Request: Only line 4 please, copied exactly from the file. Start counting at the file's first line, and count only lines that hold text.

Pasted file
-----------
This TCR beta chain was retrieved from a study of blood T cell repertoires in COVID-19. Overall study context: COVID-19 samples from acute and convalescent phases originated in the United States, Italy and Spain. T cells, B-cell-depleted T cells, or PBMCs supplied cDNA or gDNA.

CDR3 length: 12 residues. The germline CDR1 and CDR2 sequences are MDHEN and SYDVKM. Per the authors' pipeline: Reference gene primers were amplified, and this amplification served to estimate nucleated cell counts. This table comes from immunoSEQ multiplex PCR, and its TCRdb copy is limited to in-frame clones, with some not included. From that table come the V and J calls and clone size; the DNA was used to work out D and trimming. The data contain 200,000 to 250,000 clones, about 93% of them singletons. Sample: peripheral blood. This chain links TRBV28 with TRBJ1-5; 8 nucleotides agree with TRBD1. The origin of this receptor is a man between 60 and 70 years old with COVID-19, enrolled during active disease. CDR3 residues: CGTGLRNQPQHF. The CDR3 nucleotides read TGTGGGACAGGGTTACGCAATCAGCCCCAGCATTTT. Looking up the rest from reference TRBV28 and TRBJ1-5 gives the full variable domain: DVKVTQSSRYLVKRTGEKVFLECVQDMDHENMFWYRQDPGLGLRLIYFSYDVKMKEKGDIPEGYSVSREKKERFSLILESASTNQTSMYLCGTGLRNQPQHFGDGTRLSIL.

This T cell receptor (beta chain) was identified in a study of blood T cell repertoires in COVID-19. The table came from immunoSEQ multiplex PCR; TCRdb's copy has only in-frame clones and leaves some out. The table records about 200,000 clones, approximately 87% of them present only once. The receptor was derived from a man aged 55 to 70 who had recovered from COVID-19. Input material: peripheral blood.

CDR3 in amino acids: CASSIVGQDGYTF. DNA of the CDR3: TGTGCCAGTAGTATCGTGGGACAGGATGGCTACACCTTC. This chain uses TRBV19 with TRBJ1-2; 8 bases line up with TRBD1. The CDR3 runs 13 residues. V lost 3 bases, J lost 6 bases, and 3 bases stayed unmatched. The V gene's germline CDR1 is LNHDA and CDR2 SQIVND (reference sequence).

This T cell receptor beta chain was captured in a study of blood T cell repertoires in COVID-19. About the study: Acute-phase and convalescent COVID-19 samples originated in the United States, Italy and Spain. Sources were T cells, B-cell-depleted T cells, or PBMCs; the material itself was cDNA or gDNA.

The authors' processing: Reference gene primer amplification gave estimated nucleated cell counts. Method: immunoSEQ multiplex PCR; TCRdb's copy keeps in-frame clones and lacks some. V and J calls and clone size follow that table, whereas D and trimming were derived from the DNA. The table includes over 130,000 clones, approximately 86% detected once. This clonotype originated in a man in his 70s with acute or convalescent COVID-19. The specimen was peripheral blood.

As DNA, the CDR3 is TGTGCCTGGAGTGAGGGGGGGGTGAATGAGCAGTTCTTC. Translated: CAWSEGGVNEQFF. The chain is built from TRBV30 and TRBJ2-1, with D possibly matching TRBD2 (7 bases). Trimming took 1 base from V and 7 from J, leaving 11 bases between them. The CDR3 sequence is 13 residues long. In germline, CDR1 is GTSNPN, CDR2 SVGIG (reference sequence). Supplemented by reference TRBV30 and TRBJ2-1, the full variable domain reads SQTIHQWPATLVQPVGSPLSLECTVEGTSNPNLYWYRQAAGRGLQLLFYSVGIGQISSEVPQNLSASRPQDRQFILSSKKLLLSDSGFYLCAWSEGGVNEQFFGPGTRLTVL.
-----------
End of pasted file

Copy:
CDR3 in amino acids: CASSIVGQDGYTF. DNA of the CDR3: TGTGCCAGTAGTATCGTGGGACAGGATGGCTACACCTTC. This chain uses TRBV19 with TRBJ1-2; 8 bases line up with TRBD1. The CDR3 runs 13 residues. V lost 3 bases, J lost 6 bases, and 3 bases stayed unmatched. The V gene's germline CDR1 is LNHDA and CDR2 SQIVND (reference sequence).